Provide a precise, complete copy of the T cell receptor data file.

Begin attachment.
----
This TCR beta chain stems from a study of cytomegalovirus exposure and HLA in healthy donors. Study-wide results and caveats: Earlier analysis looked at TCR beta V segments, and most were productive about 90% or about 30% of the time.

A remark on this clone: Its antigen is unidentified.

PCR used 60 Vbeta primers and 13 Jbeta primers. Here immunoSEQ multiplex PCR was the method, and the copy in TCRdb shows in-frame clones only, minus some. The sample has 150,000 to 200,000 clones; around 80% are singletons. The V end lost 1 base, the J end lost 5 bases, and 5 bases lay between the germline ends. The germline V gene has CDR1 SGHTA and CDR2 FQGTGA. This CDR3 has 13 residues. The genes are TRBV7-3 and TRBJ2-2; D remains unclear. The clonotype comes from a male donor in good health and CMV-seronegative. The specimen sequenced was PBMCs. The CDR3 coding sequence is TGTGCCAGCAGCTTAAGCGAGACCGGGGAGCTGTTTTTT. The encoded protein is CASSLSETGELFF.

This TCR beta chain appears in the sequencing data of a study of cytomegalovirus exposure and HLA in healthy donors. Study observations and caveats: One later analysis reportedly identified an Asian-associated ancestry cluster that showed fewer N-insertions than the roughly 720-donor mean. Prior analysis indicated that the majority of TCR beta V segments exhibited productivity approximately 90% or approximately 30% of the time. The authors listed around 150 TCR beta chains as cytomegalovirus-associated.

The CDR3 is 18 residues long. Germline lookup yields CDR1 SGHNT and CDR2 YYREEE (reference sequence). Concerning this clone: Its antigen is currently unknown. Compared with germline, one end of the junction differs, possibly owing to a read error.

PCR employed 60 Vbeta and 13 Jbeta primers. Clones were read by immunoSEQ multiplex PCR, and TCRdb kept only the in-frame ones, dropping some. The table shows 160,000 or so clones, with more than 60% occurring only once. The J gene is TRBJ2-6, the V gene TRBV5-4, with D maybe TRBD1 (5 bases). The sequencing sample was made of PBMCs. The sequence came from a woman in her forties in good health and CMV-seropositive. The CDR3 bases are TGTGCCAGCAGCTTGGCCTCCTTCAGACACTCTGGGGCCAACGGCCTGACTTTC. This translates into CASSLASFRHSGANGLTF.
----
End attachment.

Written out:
This TCR beta chain stems from a study of cytomegalovirus exposure and HLA in healthy donors. Study-wide results and caveats: Earlier analysis looked at TCR beta V segments, and most were productive about 90% or about 30% of the time.

A remark on this clone: Its antigen is unidentified.

PCR used 60 Vbeta primers and 13 Jbeta primers. Here immunoSEQ multiplex PCR was the method, and the copy in TCRdb shows in-frame clones only, minus some. The sample has 150,000 to 200,000 clones; around 80% are singletons. The V end lost 1 base, the J end lost 5 bases, and 5 bases lay between the germline ends. The germline V gene has CDR1 SGHTA and CDR2 FQGTGA. This CDR3 has 13 residues. The genes are TRBV7-3 and TRBJ2-2; D remains unclear. The clonotype comes from a male donor in good health and CMV-seronegative. The specimen sequenced was PBMCs. The CDR3 coding sequence is TGTGCCAGCAGCTTAAGCGAGACCGGGGAGCTGTTTTTT. The encoded protein is CASSLSETGELFF.

This TCR beta chain appears in the sequencing data of a study of cytomegalovirus exposure and HLA in healthy donors. Study observations and caveats: One later analysis reportedly identified an Asian-associated ancestry cluster that showed fewer N-insertions than the roughly 720-donor mean. Prior analysis indicated that the majority of TCR beta V segments exhibited productivity approximately 90% or approximately 30% of the time. The authors listed around 150 TCR beta chains as cytomegalovirus-associated.

The CDR3 is 18 residues long. Germline lookup yields CDR1 SGHNT and CDR2 YYREEE (reference sequence). Concerning this clone: Its antigen is currently unknown. Compared with germline, one end of the junction differs, possibly owing to a read error.

PCR employed 60 Vbeta and 13 Jbeta primers. Clones were read by immunoSEQ multiplex PCR, and TCRdb kept only the in-frame ones, dropping some. The table shows 160,000 or so clones, with more than 60% occurring only once. The J gene is TRBJ2-6, the V gene TRBV5-4, with D maybe TRBD1 (5 bases). The sequencing sample was made of PBMCs. The sequence came from a woman in her forties in good health and CMV-seropositive. The CDR3 bases are TGTGCCAGCAGCTTGGCCTCCTTCAGACACTCTGGGGCCAACGGCCTGACTTTC. This translates into CASSLASFRHSGANGLTF.